None of this is to say that I’m about to start plastering my walls with Stick’ems again. Or even that I necessarily believe in any of the self-help hocus pocus. The biggest issue is that, when you’re 28 or 32 and have an ounce of wit, anything is possible. But it’s not so easy for the baby boomer. Just a fact of life. To get from that that $13,000 salary to that quarter million dollar salary, I zigzagged across the country a dozen times, from Indiana to Florida, from Florida to Michigan, out to Seattle, down to San Diego, across the country to Chicago, then back to San Diego again, living and working in towns that I’d never even heard of before arriving there. And radio in those days was local, staffed by performers doing live shows from 6 am to midnight. As recently as the mid 90’s, guys were still spinning 45 rpm records on a radio studio turntable. Today you can hear the same syndicated line-up of Dan Patrick, Rush Limbaugh, Jim Rome, Shawn Hannity, and Dr. Laura in every city, small and large, in the country. And the “live” afternoon drive music show in Oklahoma city probably originates from Miami or Los Angeles. In other words, as the hapless Willy Loman said in “Death of a Salesman” the territory has changed.

But then again, it’s changed for a lot of folks. I always think of the great I.T. hoax of the early 90’s, when thousands of men and women, laid of from factory jobs in the so-called “rust belt”,  were told to enroll in business colleges and enter the exciting new world of internet technology, only to see those jobs shipped overseas 3 or 4 years later. What’s the I.T. career of 2010? My guess is bio-tech, but it’s only a guess.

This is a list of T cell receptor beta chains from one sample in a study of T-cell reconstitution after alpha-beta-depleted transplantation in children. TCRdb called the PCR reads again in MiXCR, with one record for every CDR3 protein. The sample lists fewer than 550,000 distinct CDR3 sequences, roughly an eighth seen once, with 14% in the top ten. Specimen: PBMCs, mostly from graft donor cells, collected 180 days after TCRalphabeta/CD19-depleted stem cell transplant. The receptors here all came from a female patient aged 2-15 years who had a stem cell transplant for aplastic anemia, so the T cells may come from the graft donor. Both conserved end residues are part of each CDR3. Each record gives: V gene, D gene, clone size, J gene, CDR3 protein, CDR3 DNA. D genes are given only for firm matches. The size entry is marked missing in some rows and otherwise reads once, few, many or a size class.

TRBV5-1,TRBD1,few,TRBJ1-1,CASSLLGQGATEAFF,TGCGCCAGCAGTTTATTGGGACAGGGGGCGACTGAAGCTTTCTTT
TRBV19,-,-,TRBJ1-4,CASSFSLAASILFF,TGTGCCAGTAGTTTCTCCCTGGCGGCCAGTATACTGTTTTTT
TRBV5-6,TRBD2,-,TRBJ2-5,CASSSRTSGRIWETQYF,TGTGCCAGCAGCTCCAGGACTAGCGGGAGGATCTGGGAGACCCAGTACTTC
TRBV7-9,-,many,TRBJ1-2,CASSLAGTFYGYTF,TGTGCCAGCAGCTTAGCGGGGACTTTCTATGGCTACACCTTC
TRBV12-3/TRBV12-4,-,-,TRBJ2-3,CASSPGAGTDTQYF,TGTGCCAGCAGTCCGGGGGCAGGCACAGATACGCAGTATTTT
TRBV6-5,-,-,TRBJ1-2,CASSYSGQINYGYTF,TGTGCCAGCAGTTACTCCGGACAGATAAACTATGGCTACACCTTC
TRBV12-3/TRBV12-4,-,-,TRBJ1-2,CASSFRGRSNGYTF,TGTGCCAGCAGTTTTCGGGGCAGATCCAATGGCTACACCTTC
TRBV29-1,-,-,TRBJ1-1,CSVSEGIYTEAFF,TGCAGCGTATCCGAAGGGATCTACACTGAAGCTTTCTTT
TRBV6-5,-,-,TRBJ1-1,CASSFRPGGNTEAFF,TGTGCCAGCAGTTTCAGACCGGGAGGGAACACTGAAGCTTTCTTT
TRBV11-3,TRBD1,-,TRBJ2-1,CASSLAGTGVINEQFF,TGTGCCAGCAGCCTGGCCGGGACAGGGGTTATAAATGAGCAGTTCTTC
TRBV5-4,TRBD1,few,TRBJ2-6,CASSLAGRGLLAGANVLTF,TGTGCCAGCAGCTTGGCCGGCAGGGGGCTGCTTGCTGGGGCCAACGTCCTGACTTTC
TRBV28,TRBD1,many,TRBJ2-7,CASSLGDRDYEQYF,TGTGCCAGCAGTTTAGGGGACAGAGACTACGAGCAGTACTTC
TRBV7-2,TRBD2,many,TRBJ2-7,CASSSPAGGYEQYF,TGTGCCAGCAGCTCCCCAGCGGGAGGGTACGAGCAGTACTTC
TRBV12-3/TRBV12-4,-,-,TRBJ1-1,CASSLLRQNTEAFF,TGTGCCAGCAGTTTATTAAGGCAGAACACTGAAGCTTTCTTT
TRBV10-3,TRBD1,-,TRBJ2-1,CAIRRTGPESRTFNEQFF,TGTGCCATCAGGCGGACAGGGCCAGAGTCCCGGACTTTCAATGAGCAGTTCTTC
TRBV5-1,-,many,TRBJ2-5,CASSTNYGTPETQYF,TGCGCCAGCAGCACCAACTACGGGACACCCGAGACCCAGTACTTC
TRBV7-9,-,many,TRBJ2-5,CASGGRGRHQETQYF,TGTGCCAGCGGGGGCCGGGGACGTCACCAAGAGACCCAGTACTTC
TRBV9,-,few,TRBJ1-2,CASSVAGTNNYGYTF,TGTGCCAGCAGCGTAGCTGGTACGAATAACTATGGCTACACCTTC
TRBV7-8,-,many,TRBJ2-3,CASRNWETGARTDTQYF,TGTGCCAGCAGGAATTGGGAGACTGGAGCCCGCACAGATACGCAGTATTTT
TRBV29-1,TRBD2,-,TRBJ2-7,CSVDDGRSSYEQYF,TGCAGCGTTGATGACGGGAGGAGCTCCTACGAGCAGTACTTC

Today is to be devoted to plumbing, not writing. I picked up a used dishwasher a week ago, hauled it in my truck back home, and elected to install it myself. A few years ago, I would have merely popped by the local Sears, purchased a new model, and waited for the installer to put it in, then put the whole thing on a credit card without flinching. Who knows? Maybe I can acquire the necessary skills this weekend to install appliances for other people for a small fee. At least it’s a job not likely to be turned over to syndication, or shipped overseas.

 

4 thoughts on “The Depression Blog: Chapter Two “Think and Grow Rich””

  1. so good to see you’re back with insightful and relevant comments! so totally right-on, I can relate!
    another big hoax — remember the Y2K scare? like if businesses didn’t upgrade operating systems, giant crash was imminent? saw that happen at the corporation I was with at the time — those IT guys scared the *** out of everyone while they got tons in bonuses installing an unworkable operating system that really made us dependant on them… course, couple of years later most everyone got laid off after the next major m&a…

  2. Hi Stacy,

    I can relate. My 1st gig was in Paoli, IN a little NE of Evansville. As I recall it was a Summer relief gig filling in for the owner’s son who worked construction with Dad during school vacation. Needless to say, it was a 250wt block-programmed daytimer, complete with an organ in the concrete floor room addition (er ah “studio) through the glass of the control room. Live radio, can ya dig it! All hymns all the time. Pay was $1.65 an hour.
    I too crisscrossed the country several times and did the same things you did. Never worked at ‘LS though.
    Right now luckily I still have some biz but it’s a shadow of its former self & doesn’t cover the nut. So I feel your pain.
    You’re a heckuva talent and who knows, all this crap may result in some opportunities for “veterans” like us before we croak.

  3. I generally subscribe to the “today is better than the good old days” and “ever forward” philosophies, but when it comes to radio programming, it sucks now. I remember when KSDO replaced Stacy with 80-IQ, mumble-mouthed Michael Reagan. It was the beginning of the end in talk radio for me.